Tannenbaum v. Tannenbaum, 208 Conn. App. 16 (2021) (clarification versus modification of prior order)
Officially released September 28, 2021.
In Short: The 1%, with their nannies, drivers, private jets and “many homes” have ample funds with which to argue the very finest points of clarification versus modification to the Appellate Court. This decision (2-1 with a dissenting opinion) ruled in favor of upholding the trial court’s order as a clarification on a close call with very low stakes for everyone involved.
The parties were divorced in 2017. In a post-judgment modification in 2018, the trial court entered orders that the three-year-old child’s parent was “to accompany him on air travel, whenever possible, unless emergency circumstances arise that would cause the child to miss entirely his alternate weekend parenting time with [Husband]…. Thus, if work, family or health related circumstances arise such that [Husband] is unable to accompany the child at all times via air travel, then the nanny and driver … are reasonable substitutes to step in, on an emergency and limited basis only …” Additional language in the decision referred to “health/work/other family emergency or commitment.”
Wife filed a motion for contempt alleging that Husband had violated the 2018 order on five occasions in one year. The trial court denied Wife’s motion for contempt, finding that Husband had violated the order, but not willfully so. The trial court ordered Husband “to abide strictly with the court’s orders henceforth requiring him to be the person who travels by air with the child except in the case of emergency, not his convenience.”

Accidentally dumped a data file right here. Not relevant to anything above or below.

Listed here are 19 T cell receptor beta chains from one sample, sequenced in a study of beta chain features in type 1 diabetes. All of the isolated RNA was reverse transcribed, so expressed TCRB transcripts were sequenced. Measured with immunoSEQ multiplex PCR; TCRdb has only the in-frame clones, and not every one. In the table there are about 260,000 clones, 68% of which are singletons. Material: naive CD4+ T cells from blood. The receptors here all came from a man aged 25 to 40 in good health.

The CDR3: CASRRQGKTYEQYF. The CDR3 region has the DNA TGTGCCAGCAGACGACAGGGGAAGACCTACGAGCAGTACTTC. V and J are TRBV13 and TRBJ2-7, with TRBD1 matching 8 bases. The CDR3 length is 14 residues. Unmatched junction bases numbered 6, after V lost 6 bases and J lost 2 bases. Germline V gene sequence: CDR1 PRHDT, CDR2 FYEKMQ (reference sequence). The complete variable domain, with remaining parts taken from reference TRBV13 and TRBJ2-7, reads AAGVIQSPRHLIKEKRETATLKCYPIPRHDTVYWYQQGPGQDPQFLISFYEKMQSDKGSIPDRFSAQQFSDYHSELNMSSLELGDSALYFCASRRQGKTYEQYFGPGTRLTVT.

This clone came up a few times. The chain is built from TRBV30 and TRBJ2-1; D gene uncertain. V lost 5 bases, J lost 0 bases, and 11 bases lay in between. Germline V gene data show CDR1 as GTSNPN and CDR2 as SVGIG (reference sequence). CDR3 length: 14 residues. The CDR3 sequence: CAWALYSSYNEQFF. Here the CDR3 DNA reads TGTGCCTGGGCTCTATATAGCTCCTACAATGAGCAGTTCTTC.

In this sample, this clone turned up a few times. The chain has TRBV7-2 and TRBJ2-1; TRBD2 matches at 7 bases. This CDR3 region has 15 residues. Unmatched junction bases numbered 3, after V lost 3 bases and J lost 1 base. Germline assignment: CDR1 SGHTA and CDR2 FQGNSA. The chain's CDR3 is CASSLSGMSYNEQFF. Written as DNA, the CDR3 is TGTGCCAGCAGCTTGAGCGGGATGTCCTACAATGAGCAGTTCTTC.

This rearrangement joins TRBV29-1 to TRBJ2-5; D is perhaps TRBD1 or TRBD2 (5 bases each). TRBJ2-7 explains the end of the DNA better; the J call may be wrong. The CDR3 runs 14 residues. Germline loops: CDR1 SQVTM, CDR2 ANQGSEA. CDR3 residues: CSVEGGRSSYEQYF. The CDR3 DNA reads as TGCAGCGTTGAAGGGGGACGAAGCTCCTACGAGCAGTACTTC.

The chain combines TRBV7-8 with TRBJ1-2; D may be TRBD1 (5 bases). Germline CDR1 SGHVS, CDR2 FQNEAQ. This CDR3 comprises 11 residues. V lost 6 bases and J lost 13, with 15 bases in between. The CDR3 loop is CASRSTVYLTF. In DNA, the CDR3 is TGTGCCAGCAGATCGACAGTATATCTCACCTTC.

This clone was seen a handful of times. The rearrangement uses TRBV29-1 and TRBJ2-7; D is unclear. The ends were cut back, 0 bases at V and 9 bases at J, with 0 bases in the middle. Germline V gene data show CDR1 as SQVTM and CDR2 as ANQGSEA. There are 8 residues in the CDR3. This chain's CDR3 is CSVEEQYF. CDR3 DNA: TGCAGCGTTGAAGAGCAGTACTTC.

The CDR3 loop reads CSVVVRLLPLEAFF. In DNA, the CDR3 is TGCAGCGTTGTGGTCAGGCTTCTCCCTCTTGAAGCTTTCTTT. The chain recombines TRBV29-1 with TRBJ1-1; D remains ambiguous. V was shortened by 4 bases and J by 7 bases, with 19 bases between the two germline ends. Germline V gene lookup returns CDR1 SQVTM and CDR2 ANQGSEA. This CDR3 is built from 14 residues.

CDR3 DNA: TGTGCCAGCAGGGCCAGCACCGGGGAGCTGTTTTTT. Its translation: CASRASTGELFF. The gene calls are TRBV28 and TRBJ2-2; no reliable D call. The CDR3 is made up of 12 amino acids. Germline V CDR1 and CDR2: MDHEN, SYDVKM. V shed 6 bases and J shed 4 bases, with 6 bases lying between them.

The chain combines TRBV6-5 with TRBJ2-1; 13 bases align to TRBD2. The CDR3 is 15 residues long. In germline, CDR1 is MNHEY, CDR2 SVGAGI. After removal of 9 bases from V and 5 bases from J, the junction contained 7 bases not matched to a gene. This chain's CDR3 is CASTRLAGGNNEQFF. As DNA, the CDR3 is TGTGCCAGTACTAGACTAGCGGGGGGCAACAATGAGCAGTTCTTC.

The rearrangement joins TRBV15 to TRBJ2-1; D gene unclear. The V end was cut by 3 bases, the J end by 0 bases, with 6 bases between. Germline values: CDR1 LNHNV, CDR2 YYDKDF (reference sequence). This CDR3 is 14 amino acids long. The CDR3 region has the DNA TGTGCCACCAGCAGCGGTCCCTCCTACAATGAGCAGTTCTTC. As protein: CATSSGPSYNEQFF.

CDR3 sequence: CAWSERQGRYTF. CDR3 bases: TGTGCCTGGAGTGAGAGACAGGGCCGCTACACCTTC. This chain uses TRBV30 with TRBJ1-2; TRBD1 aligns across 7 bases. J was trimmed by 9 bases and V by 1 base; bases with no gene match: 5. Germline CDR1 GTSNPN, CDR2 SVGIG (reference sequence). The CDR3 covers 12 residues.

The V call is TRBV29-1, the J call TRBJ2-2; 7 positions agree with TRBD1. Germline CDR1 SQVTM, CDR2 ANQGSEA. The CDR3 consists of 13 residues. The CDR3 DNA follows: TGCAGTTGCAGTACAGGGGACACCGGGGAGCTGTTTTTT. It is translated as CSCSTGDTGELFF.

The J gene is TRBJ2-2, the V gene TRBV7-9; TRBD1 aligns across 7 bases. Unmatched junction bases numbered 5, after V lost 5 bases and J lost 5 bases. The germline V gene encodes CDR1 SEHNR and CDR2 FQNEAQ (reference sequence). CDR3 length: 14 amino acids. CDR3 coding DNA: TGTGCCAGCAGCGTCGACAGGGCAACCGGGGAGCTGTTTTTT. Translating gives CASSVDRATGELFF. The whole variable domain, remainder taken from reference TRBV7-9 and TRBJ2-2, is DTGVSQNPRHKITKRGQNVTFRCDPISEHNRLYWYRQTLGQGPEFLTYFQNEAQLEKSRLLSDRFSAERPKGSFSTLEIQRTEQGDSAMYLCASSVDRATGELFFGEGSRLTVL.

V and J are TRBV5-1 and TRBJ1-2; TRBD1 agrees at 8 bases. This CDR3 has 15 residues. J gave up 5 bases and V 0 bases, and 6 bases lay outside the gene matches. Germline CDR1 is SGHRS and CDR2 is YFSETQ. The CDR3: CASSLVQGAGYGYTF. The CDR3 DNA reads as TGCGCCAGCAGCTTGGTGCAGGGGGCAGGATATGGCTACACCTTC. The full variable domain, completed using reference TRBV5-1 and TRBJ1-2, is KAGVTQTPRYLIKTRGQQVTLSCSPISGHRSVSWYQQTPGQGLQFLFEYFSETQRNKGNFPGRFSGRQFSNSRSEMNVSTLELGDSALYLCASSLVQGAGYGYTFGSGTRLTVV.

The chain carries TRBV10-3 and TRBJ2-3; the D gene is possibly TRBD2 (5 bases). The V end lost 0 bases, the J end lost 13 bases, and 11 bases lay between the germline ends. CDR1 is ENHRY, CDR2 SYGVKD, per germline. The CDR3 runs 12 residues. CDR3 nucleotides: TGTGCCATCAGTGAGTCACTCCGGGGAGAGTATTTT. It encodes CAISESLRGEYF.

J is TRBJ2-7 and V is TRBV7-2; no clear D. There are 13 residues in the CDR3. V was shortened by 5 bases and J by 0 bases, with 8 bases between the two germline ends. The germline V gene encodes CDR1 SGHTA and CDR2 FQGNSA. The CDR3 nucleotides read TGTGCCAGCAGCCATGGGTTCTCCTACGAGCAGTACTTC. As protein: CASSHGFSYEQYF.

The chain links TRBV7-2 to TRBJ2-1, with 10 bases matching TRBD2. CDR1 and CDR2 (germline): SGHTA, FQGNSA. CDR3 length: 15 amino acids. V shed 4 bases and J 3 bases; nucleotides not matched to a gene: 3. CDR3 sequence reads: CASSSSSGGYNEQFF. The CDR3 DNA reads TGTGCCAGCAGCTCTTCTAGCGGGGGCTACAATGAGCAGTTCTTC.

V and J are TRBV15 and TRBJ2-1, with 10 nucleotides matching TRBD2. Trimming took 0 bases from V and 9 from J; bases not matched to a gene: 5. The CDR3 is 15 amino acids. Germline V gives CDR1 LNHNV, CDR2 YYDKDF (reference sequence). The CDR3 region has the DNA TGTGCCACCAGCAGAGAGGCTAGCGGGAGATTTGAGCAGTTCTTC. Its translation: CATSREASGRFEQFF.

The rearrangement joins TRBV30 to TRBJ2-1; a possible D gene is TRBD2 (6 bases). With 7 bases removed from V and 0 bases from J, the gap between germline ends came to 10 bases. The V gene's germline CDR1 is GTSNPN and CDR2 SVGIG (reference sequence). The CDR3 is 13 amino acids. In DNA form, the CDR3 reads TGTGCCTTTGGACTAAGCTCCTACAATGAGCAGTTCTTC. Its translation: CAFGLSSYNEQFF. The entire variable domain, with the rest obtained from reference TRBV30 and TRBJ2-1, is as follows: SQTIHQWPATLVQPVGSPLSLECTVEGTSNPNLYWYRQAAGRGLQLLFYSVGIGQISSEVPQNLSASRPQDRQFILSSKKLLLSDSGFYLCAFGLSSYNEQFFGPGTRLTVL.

Husband appealed, arguing that the court’s order improperly modified the existing travel related orders by requiring him to accompany the minor child on any airline travel, except in case of emergency. Husband argued that (1) the trial court’s order constituted a modification because the prior order permitted the child’s nanny or driver to accompany the child on air travel when he had health, work or other family commitments, and (2) that no finding of a substantial change in circumstances was made, no finding that the existing order was no longer in the child’s best interests was made, nor was any finding made that the modification was in the child’s best interest.
With plenary review as to the construction of judgments, the Appellate Court determined that the trial court clarified, rather than modified the trial court’s prior order. Husband’s interpretation that the exception was intended for any “work, family or health related circumstances…” without reference to an emergency conflicted with the plain language of the prior order. The trial court’s order was intended to clarify the limited nature of the exceptions in the prior order, rather than modify it. There was no alteration of the meaning or substantive terms of the order.
The Judgment was affirmed.
Judge Devlin issued a dissenting opinion. Judge Devlin read the prior order as permitting the nanny or driver to accompany the child in circumstances beyond emergencies, particularly noting the “family emergency or commitment” language. Judge Devlin stated that emergencies are unforeseen and require immediate action whereas commitments are promises of future conduct. Judge Devlin argued that the new order removed the “commitment” aspect of the prior order, and, therefore, modified it, and did so without finding a substantial change in circumstances or making findings as to the best interests of the child.